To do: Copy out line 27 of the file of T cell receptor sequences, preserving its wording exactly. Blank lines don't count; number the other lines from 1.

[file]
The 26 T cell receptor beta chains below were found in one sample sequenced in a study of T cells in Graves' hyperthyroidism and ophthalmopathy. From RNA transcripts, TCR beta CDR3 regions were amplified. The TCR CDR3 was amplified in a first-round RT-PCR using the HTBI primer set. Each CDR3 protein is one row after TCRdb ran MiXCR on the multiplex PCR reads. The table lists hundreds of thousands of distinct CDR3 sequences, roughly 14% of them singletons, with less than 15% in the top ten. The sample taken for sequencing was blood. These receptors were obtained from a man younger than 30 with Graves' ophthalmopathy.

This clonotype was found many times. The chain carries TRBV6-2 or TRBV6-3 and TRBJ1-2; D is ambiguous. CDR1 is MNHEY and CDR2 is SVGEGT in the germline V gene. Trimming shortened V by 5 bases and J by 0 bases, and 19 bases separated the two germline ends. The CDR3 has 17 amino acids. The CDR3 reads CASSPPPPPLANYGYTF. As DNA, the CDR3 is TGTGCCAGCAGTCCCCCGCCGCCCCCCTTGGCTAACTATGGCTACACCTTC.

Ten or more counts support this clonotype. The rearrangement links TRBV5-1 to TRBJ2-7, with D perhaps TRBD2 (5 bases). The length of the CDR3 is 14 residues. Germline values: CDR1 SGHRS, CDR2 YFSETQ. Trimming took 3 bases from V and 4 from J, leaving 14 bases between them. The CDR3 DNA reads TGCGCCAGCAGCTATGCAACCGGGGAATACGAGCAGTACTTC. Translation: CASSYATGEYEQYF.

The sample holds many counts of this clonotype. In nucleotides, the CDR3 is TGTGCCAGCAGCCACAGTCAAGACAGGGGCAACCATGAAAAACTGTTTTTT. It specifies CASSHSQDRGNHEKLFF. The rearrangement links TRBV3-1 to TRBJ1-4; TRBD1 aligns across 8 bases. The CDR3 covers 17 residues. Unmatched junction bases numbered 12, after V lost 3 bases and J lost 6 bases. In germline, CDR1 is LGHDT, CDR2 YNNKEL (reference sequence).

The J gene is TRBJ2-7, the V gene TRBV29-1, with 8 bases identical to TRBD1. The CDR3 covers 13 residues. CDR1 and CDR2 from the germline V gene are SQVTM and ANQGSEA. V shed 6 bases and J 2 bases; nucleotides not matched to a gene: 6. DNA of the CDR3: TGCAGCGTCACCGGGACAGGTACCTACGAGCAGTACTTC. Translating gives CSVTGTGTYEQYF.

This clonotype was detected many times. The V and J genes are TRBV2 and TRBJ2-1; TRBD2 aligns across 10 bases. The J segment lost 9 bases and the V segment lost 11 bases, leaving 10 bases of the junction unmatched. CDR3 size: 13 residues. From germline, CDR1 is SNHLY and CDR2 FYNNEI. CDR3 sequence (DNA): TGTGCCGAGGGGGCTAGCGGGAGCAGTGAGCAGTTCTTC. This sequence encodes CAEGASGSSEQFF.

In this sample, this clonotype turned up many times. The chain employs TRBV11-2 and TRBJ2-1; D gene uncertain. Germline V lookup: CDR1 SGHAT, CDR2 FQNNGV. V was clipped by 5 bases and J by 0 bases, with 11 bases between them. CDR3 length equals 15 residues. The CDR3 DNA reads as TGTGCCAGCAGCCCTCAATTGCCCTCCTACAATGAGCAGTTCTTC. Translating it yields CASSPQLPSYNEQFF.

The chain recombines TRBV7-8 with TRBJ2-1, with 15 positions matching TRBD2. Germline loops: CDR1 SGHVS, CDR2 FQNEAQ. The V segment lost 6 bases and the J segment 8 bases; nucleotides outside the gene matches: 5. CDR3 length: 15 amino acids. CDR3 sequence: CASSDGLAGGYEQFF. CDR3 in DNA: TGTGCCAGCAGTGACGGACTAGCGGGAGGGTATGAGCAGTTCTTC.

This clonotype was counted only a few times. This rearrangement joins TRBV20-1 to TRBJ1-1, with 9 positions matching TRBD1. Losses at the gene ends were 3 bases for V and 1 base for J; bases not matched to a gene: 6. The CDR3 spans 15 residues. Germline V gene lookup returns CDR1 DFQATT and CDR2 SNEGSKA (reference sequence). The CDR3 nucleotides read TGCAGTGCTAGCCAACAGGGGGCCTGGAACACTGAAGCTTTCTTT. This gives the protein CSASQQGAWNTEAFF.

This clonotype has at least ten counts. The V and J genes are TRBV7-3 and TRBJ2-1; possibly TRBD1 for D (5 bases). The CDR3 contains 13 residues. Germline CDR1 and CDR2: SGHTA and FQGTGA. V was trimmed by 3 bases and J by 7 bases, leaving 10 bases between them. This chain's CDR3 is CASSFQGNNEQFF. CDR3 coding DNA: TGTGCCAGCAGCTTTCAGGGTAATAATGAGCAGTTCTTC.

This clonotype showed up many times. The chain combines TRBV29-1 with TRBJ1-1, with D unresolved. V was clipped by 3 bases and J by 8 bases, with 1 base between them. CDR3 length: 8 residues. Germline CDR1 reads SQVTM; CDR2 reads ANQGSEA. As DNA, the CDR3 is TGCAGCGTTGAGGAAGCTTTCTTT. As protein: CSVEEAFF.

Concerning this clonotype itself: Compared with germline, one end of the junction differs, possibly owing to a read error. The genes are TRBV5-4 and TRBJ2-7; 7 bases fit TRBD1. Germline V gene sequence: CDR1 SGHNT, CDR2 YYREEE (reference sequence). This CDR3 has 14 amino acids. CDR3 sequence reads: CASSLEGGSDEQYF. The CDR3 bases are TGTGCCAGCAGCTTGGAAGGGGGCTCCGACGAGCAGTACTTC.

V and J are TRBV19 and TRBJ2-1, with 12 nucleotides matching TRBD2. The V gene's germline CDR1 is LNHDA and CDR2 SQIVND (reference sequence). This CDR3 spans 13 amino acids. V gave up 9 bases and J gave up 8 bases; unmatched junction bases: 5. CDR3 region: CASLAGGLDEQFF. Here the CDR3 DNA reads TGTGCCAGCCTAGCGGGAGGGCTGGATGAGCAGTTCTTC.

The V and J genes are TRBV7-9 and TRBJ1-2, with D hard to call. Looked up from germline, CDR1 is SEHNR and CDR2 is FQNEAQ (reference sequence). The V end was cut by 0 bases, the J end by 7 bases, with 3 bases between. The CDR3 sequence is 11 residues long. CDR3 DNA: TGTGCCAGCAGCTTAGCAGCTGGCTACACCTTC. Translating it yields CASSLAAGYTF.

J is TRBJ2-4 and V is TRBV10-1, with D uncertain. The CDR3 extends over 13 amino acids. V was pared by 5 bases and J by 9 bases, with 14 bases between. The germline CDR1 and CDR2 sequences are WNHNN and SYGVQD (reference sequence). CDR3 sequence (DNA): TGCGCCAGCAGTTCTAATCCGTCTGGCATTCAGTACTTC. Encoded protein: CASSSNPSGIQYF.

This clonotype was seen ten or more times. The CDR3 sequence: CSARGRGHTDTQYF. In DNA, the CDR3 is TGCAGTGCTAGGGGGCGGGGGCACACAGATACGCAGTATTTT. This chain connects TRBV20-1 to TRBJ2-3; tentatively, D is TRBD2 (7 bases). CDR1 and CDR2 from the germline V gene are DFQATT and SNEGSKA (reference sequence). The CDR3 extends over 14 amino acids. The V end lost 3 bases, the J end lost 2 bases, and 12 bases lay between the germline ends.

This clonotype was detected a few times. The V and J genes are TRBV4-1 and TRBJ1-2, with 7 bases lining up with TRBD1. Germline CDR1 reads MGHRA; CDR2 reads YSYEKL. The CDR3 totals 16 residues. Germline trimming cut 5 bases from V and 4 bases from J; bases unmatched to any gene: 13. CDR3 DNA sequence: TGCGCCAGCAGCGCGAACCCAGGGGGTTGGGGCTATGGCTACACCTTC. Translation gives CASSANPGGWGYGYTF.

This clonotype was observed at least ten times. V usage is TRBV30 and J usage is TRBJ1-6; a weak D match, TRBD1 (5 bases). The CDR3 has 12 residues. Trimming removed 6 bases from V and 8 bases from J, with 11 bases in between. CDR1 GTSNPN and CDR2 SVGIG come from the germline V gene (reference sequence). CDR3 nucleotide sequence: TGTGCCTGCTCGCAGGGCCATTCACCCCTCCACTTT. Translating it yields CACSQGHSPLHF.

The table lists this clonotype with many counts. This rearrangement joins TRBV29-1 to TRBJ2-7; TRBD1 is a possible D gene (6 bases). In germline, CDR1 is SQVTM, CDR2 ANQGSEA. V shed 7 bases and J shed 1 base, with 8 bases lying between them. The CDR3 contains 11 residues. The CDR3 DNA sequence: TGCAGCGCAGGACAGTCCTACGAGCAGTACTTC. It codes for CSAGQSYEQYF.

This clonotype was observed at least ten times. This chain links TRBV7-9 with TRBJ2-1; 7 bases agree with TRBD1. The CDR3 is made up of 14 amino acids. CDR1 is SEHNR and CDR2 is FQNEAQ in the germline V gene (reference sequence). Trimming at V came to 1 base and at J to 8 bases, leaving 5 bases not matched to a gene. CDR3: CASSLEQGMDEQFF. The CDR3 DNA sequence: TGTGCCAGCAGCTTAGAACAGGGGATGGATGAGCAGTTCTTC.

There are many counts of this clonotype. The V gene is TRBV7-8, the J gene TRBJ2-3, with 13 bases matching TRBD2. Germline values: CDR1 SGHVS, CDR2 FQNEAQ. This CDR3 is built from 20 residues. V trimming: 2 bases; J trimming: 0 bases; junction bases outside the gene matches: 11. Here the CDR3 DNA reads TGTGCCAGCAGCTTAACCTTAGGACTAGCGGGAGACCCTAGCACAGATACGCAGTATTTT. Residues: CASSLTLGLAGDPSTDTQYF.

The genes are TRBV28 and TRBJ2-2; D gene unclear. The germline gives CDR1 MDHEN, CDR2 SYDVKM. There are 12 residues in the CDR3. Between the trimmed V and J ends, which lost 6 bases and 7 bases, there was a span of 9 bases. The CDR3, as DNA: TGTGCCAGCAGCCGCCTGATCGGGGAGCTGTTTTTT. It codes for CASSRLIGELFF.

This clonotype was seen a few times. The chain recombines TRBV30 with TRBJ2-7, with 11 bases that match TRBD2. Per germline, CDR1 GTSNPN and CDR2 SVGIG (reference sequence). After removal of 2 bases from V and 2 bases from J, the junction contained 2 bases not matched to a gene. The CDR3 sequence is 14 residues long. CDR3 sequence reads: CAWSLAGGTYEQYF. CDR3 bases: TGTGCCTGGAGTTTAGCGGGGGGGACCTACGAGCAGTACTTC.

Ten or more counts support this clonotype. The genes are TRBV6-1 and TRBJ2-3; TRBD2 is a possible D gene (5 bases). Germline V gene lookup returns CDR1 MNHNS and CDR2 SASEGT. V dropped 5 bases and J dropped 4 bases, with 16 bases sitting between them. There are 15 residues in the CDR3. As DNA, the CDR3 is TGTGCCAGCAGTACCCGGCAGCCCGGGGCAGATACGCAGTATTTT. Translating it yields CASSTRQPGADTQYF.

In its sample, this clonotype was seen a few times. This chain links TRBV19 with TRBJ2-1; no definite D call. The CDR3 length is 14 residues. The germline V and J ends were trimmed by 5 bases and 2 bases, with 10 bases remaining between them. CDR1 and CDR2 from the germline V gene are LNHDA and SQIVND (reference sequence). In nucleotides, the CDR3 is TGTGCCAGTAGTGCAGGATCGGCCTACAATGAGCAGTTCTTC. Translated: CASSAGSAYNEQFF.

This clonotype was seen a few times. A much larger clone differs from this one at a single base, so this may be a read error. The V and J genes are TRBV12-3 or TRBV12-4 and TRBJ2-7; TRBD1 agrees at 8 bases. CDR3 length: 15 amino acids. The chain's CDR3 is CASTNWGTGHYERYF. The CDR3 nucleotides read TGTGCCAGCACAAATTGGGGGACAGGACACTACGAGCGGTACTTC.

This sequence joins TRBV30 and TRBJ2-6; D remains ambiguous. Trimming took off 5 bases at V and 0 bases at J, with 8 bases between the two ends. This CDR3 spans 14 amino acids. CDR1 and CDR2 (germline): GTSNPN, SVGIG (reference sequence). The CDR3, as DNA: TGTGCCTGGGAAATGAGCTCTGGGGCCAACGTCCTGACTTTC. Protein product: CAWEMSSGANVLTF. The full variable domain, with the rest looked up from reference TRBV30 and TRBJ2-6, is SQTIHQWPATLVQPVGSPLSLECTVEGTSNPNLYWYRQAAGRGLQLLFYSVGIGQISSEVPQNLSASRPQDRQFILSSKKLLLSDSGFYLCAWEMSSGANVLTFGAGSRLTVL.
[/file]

This sequence joins TRBV30 and TRBJ2-6; D remains ambiguous. Trimming took off 5 bases at V and 0 bases at J, with 8 bases between the two ends. This CDR3 spans 14 amino acids. CDR1 and CDR2 (germline): GTSNPN, SVGIG (reference sequence). The CDR3, as DNA: TGTGCCTGGGAAATGAGCTCTGGGGCCAACGTCCTGACTTTC. Protein product: CAWEMSSGANVLTF. The full variable domain, with the rest looked up from reference TRBV30 and TRBJ2-6, is SQTIHQWPATLVQPVGSPLSLECTVEGTSNPNLYWYRQAAGRGLQLLFYSVGIGQISSEVPQNLSASRPQDRQFILSSKKLLLSDSGFYLCAWEMSSGANVLTFGAGSRLTVL.